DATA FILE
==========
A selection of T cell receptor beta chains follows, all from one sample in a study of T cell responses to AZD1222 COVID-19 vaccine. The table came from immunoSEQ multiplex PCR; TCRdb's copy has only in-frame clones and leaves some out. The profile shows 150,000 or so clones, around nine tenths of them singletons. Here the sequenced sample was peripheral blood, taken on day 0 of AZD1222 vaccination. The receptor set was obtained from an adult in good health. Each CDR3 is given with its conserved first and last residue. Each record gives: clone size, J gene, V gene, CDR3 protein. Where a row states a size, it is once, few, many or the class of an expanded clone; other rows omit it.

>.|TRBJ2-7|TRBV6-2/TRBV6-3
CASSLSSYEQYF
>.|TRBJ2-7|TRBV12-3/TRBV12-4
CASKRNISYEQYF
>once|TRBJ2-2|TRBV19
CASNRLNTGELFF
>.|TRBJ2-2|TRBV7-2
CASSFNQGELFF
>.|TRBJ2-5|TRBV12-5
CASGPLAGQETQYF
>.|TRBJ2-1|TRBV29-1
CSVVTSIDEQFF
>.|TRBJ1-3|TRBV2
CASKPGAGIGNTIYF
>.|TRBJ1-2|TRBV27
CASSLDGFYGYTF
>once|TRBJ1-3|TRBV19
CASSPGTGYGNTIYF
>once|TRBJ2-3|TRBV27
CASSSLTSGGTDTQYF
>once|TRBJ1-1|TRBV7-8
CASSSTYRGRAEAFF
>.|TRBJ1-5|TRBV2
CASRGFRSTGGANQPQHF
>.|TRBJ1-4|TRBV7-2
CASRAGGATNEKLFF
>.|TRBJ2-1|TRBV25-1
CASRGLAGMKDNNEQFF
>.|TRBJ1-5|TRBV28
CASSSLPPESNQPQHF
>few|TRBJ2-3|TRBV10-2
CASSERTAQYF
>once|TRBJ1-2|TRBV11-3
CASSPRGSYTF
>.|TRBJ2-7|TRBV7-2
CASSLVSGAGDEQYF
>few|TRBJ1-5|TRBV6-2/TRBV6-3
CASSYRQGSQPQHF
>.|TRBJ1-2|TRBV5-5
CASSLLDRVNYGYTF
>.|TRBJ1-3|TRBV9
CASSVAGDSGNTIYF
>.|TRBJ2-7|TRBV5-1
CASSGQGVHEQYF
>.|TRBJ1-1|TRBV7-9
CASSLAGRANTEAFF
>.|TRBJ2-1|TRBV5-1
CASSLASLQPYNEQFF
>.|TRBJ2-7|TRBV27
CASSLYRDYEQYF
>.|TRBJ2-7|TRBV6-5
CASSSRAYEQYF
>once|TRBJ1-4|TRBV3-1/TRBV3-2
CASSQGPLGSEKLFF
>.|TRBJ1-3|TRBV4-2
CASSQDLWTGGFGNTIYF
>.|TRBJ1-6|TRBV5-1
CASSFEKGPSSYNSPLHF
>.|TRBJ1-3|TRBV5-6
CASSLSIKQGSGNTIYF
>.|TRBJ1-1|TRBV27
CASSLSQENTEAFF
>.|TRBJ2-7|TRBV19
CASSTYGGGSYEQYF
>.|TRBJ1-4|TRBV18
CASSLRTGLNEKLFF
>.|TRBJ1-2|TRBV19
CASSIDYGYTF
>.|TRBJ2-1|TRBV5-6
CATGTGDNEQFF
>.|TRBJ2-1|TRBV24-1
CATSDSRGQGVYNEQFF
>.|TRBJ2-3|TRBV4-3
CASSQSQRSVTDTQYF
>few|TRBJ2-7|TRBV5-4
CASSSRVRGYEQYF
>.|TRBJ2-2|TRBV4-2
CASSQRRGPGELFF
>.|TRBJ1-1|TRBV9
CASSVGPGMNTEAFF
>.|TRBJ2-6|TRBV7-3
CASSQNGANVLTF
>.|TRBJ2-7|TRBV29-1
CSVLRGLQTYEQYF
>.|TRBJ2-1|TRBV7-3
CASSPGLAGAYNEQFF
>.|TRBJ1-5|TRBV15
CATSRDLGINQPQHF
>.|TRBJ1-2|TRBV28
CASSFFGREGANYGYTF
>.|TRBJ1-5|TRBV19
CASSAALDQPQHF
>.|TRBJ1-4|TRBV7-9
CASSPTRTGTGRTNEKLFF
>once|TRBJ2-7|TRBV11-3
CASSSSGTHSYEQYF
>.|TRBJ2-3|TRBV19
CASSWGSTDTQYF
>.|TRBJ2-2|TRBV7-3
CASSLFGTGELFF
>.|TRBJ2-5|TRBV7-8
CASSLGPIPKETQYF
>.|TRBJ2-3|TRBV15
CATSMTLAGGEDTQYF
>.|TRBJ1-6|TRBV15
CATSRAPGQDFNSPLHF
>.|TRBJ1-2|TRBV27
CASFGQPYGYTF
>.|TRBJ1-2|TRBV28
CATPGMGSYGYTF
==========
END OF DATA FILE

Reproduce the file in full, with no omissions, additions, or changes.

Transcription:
A selection of T cell receptor beta chains follows, all from one sample in a study of T cell responses to AZD1222 COVID-19 vaccine. The table came from immunoSEQ multiplex PCR; TCRdb's copy has only in-frame clones and leaves some out. The profile shows 150,000 or so clones, around nine tenths of them singletons. Here the sequenced sample was peripheral blood, taken on day 0 of AZD1222 vaccination. The receptor set was obtained from an adult in good health. Each CDR3 is given with its conserved first and last residue. Each record gives: clone size, J gene, V gene, CDR3 protein. Where a row states a size, it is once, few, many or the class of an expanded clone; other rows omit it.

>.|TRBJ2-7|TRBV6-2/TRBV6-3
CASSLSSYEQYF
>.|TRBJ2-7|TRBV12-3/TRBV12-4
CASKRNISYEQYF
>once|TRBJ2-2|TRBV19
CASNRLNTGELFF
>.|TRBJ2-2|TRBV7-2
CASSFNQGELFF
>.|TRBJ2-5|TRBV12-5
CASGPLAGQETQYF
>.|TRBJ2-1|TRBV29-1
CSVVTSIDEQFF
>.|TRBJ1-3|TRBV2
CASKPGAGIGNTIYF
>.|TRBJ1-2|TRBV27
CASSLDGFYGYTF
>once|TRBJ1-3|TRBV19
CASSPGTGYGNTIYF
>once|TRBJ2-3|TRBV27
CASSSLTSGGTDTQYF
>once|TRBJ1-1|TRBV7-8
CASSSTYRGRAEAFF
>.|TRBJ1-5|TRBV2
CASRGFRSTGGANQPQHF
>.|TRBJ1-4|TRBV7-2
CASRAGGATNEKLFF
>.|TRBJ2-1|TRBV25-1
CASRGLAGMKDNNEQFF
>.|TRBJ1-5|TRBV28
CASSSLPPESNQPQHF
>few|TRBJ2-3|TRBV10-2
CASSERTAQYF
>once|TRBJ1-2|TRBV11-3
CASSPRGSYTF
>.|TRBJ2-7|TRBV7-2
CASSLVSGAGDEQYF
>few|TRBJ1-5|TRBV6-2/TRBV6-3
CASSYRQGSQPQHF
>.|TRBJ1-2|TRBV5-5
CASSLLDRVNYGYTF
>.|TRBJ1-3|TRBV9
CASSVAGDSGNTIYF
>.|TRBJ2-7|TRBV5-1
CASSGQGVHEQYF
>.|TRBJ1-1|TRBV7-9
CASSLAGRANTEAFF
>.|TRBJ2-1|TRBV5-1
CASSLASLQPYNEQFF
>.|TRBJ2-7|TRBV27
CASSLYRDYEQYF
>.|TRBJ2-7|TRBV6-5
CASSSRAYEQYF
>once|TRBJ1-4|TRBV3-1/TRBV3-2
CASSQGPLGSEKLFF
>.|TRBJ1-3|TRBV4-2
CASSQDLWTGGFGNTIYF
>.|TRBJ1-6|TRBV5-1
CASSFEKGPSSYNSPLHF
>.|TRBJ1-3|TRBV5-6
CASSLSIKQGSGNTIYF
>.|TRBJ1-1|TRBV27
CASSLSQENTEAFF
>.|TRBJ2-7|TRBV19
CASSTYGGGSYEQYF
>.|TRBJ1-4|TRBV18
CASSLRTGLNEKLFF
>.|TRBJ1-2|TRBV19
CASSIDYGYTF
>.|TRBJ2-1|TRBV5-6
CATGTGDNEQFF
>.|TRBJ2-1|TRBV24-1
CATSDSRGQGVYNEQFF
>.|TRBJ2-3|TRBV4-3
CASSQSQRSVTDTQYF
>few|TRBJ2-7|TRBV5-4
CASSSRVRGYEQYF
>.|TRBJ2-2|TRBV4-2
CASSQRRGPGELFF
>.|TRBJ1-1|TRBV9
CASSVGPGMNTEAFF
>.|TRBJ2-6|TRBV7-3
CASSQNGANVLTF
>.|TRBJ2-7|TRBV29-1
CSVLRGLQTYEQYF
>.|TRBJ2-1|TRBV7-3
CASSPGLAGAYNEQFF
>.|TRBJ1-5|TRBV15
CATSRDLGINQPQHF
>.|TRBJ1-2|TRBV28
CASSFFGREGANYGYTF
>.|TRBJ1-5|TRBV19
CASSAALDQPQHF
>.|TRBJ1-4|TRBV7-9
CASSPTRTGTGRTNEKLFF
>once|TRBJ2-7|TRBV11-3
CASSSSGTHSYEQYF
>.|TRBJ2-3|TRBV19
CASSWGSTDTQYF
>.|TRBJ2-2|TRBV7-3
CASSLFGTGELFF
>.|TRBJ2-5|TRBV7-8
CASSLGPIPKETQYF
>.|TRBJ2-3|TRBV15
CATSMTLAGGEDTQYF
>.|TRBJ1-6|TRBV15
CATSRAPGQDFNSPLHF
>.|TRBJ1-2|TRBV27
CASFGQPYGYTF
>.|TRBJ1-2|TRBV28
CATPGMGSYGYTF